They Used to Love to Learn

A moving account, written anonymously by a teacher, of children’s intrinsic love for reading and writing and how Common Core test-prep and testing have sapped those desires.

“When many of my students entered my third-grade classroom this year, they told me they didn’t like to read, and they definitely didn’t like to write. I made them a promise that by the end of third grade, I would change their minds.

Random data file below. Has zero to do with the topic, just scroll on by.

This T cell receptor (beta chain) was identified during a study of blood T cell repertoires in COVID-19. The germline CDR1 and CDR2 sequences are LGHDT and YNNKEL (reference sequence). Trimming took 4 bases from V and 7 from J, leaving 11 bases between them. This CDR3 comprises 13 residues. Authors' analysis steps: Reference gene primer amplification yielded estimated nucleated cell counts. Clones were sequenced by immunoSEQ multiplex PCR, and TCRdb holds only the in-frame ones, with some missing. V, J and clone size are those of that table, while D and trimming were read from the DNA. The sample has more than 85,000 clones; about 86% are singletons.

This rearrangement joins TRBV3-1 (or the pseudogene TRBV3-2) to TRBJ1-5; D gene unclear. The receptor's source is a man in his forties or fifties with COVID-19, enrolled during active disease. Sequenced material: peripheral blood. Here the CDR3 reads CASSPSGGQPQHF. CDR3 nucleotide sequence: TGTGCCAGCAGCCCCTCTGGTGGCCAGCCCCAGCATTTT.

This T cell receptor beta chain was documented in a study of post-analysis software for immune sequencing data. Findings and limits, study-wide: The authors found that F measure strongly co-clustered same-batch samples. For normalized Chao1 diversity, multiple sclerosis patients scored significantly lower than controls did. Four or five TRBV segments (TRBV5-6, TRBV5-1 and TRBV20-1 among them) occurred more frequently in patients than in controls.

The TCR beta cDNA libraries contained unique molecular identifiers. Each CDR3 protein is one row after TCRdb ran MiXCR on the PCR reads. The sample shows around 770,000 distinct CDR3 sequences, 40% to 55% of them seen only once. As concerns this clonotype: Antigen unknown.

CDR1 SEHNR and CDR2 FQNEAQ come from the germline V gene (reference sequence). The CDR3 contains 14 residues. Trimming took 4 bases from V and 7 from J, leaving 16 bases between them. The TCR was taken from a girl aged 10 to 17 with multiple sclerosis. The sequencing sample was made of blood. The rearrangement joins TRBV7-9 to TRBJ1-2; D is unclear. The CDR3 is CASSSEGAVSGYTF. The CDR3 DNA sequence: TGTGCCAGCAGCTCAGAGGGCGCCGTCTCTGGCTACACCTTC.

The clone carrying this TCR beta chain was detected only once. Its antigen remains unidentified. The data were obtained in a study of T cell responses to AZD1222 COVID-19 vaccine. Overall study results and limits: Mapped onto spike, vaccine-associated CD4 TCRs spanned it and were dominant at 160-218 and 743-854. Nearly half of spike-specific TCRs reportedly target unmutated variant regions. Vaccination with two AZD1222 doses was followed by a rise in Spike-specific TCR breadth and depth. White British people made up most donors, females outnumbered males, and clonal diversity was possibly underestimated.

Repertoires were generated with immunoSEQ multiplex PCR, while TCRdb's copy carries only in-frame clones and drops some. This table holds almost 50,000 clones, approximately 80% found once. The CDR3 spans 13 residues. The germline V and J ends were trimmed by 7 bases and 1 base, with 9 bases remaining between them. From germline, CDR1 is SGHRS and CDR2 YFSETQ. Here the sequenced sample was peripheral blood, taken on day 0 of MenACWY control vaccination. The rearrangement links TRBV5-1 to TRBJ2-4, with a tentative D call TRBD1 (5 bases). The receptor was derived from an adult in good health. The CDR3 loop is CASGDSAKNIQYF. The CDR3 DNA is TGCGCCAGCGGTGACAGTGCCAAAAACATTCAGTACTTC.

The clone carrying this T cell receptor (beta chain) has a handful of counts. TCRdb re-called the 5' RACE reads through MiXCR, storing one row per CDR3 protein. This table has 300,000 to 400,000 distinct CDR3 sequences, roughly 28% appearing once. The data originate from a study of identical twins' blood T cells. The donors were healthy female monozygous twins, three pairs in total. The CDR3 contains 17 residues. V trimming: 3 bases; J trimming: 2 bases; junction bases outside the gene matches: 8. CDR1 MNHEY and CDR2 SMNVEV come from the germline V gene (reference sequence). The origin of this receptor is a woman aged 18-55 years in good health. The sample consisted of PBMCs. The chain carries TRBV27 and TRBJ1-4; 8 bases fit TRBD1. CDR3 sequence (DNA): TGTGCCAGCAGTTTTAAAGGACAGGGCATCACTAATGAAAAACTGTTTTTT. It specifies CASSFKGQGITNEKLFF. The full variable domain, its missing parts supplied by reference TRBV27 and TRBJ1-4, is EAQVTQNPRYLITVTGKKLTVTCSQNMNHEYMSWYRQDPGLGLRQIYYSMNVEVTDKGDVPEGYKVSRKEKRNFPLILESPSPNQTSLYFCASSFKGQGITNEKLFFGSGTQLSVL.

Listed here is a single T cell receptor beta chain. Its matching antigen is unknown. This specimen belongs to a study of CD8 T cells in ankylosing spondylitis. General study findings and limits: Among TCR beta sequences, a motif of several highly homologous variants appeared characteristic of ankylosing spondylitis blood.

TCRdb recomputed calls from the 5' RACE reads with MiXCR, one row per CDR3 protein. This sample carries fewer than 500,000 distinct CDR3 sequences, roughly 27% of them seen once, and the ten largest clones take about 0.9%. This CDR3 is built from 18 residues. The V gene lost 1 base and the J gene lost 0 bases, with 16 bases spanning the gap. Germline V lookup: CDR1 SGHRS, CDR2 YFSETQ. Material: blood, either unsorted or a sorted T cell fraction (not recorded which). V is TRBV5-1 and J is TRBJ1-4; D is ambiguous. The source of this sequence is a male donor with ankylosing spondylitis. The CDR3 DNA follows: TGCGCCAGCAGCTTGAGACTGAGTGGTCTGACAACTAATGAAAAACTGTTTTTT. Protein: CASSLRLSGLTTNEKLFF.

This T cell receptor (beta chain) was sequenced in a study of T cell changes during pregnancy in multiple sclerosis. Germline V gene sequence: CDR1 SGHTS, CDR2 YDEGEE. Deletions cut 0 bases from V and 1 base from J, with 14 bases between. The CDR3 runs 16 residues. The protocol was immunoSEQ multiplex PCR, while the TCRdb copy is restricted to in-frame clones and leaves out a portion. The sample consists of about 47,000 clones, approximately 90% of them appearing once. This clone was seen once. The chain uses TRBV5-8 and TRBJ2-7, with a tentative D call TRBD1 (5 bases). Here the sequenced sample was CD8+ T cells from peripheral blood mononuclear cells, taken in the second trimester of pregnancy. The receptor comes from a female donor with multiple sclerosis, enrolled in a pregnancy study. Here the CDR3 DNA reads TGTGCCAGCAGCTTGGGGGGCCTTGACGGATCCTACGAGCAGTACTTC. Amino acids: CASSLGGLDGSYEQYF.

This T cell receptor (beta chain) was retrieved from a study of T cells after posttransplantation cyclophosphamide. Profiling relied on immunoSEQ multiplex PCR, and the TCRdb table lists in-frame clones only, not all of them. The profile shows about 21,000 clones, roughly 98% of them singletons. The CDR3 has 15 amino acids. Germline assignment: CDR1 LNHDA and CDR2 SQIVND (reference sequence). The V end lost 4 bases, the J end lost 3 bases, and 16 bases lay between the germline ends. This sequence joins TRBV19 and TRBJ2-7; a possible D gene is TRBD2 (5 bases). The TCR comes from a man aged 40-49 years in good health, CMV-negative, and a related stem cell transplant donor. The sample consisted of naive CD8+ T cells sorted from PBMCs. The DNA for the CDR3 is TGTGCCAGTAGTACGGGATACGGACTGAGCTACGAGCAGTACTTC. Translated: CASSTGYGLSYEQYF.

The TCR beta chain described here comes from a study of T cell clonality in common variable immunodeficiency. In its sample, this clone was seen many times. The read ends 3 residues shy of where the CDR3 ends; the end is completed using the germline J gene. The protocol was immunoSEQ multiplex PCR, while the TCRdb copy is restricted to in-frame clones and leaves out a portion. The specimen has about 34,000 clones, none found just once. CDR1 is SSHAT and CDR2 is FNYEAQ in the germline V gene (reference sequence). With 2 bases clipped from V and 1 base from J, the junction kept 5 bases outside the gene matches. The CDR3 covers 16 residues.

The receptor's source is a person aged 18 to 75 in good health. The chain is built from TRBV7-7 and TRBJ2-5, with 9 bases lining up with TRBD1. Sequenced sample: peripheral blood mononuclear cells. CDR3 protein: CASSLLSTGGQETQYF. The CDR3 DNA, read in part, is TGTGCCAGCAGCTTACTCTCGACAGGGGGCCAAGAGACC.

Before the winter’s end, many of my children confirmed that—would you believe it?—they couldn’t stop reading. Parents were reporting flashlights under the covers because they just had to know what Ramona was going to do next. Kids were choosing to read during indoor recess instead of zoning out in front of the computer screen. They lit up when it was time for Writing Workshop because they had become teachers through their writing, and they had LOTS to teach about being a big sister, the right way to swing a tennis racket, and how to bake the perfect cupcake. Better still, I had tangible quantitative data that this love for their work was translating into elevated reading levels, stronger spelling and grammar, and better elaboration of ideas in writing. There was proof. I have numbers, letters, grades, written reports—all kinds of things that show that yes, love pays off, and that yes, kids will excel when they are engaged and committed because they are, well, engaged and committed. We get better at doing things we like doing, because we’ll do them again, and again, and again. Practice makes progress, proficiency, and beyond.”

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